Spring Conditions in Valentine Cirque

SNOWPACK OBSERVATION
Valentine Bench and Cirque
Submission Info
Forecaster
Monday, April 9, 2018 - 10:30am
Red Flags: 
Rapid warming
37° 34' 35.4" N, 118° 57' 34.56" W
Snowpit Observations
More detailed information about the snowpack: 

Toured up the Valentine Lake Trail this morning to see how high snowline had climbed on N aspects after the rain storm on 4/6-4/7 and to see how quickly things would warm up today.

I could put my skis on and link patches of snow above 8045', but consistent coverage was not until 8800', and good coverage without having to occasionally walk over bare spots wasn't until 9900'. Rock skis and a sense of caution and adventure were required. Ski crampons also useful.

The snow appeared to have frozen well last night, but the day began warm at 715am. I hiked and skinned in my mid-layer, never needed a jacket all day. At 830am E aspects with sun exposure were begining to warm up to 8900', Tair=8 deg C already. Surfaces still frozen, dry melt-freeze crust.

Runnels of rain and melt water running over and through the snowpack were obvisous on all aspects and elevations up to the very top of the cirque at 11,400'. Spring, melt-freeze snow on all aspects and elevations (where there was snow cover at all).

Several recent large natural point releases in the cirque from the last storm 4/7 (see separate avalanche observation). Many recent rollerballs on all aspects in the cirque. Evidence of an old (probably from the storm cycle 3/21-3/22) D3 slab avalanche that ran from a N aspect and filled the bottom of the cirque with debris and boulders. Crown from this slide was fading but still visible below a cliff band at about 11,100', toe of the debris was the bottom of the bowl at 9700'.

Took some surface observations the middle of the cirque at 10,108' on a N aspect as the snow suddenly transitioned to moist corn at 941am: Surface=moist rounded polycrystals, Ski pen=0cm, Boot pen=1cm, Tair=10 deg C.

By the time I reached the top of the chute looker's L of the Parachute at 1030am the surface had transitioned from frozen melt-freeze crust (Slide-for-life on the way up for sure!, glad I had ski crampons.) to perfect supportable corn skiing. Top 2-4" was creamy wet snow on a supportable crust. Tair at the top of the cirque (11,375') on a SE aspect at 1035am=5deg C. Light E winds at the ridgetop, calm elsewhere. The snow must have changed from frozen to corn in about 45min. I expect that it probably became too wet and unsupportable fast too.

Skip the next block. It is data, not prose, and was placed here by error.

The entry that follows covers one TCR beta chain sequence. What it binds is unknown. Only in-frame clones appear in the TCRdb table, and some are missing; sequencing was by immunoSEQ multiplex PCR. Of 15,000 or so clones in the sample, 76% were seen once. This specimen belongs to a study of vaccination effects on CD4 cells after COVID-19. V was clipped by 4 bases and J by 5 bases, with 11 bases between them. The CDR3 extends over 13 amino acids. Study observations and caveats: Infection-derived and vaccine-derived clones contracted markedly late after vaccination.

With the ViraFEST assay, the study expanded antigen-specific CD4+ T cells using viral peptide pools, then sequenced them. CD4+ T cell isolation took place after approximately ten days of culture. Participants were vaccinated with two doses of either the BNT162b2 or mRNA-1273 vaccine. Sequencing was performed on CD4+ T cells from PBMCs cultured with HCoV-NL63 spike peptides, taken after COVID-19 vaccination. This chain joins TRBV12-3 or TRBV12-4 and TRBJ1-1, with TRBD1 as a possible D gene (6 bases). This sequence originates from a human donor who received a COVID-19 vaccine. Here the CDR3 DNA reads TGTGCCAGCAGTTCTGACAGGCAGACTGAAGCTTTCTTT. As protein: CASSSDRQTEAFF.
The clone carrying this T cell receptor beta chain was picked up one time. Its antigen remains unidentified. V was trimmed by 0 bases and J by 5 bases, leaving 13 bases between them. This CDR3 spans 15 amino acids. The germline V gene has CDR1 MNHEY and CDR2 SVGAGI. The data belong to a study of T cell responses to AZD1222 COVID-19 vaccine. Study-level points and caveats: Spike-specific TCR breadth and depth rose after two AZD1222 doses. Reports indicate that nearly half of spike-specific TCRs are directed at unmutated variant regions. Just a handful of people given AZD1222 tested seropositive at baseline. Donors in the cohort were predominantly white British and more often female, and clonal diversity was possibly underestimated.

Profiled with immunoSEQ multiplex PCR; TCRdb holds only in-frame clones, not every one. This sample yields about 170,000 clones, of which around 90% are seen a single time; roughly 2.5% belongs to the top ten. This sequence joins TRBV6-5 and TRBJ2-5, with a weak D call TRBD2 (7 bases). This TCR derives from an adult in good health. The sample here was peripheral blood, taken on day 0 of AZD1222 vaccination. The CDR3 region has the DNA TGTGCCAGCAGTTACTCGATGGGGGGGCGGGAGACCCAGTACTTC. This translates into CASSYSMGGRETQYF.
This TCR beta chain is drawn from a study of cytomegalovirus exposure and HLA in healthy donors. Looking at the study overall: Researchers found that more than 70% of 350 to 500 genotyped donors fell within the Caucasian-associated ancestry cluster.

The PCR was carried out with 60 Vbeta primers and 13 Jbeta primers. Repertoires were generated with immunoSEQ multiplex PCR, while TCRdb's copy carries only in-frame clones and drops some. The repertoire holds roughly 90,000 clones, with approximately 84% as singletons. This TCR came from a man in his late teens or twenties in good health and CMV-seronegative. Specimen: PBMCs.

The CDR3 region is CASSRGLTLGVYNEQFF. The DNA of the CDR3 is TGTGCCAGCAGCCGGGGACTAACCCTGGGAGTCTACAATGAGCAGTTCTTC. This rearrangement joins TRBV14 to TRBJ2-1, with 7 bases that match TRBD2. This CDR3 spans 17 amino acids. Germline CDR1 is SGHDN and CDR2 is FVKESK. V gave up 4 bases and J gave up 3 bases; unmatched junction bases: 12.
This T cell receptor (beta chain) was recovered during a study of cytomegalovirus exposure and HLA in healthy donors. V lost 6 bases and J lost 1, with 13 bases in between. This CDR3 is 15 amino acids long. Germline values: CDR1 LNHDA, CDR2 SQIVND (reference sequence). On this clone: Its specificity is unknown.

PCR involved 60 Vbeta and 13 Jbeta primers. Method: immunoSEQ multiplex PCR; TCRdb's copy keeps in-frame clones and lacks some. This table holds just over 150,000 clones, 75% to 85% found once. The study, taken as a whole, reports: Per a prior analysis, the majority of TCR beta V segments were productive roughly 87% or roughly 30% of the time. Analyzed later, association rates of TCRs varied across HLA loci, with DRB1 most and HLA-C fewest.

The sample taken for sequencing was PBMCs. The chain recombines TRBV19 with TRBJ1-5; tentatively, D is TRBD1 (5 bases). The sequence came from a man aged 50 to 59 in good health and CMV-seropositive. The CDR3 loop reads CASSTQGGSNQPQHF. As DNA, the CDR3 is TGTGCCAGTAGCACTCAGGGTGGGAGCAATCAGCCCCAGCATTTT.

It was a little harder to connect snow patches on the way down the moraine, but I was able to keep my skis on until the exact spot I put them on in the morning. I was off my skis and back walking down the trail at 1130am and I expect that more snow melted this afternoon.

The warm temps combined with the recent rain event transitioning the snowpack to melt-freeze snow "ripe" for melting means that the snow is warming early and fast. Poor refreezing tonight and increasing clouds might cause snowline to sprint even further upslope.

Snowpack photos: 
Skis on at 8045'
Thin but consistent coverage above 8800'
Runnels from the 4/7 rain event on all aspects
Runnels and melt-freeze crusts still frozen at 9am
Runnels to the top of the cirque (11,400') on all asepcts.
Weather Observations
Blowing Snow: 
No
Cloud Cover: 
25% of the sky covered by clouds
Air temperature: 
Above Freezing
Wind Speed: 
Calm
Precipitation: 
None
Air temperature trend: 
Warming
Wind Direction: 
East
Accumulation rate: 
None
More detailed information about the weather: 

ESAC receives support from ...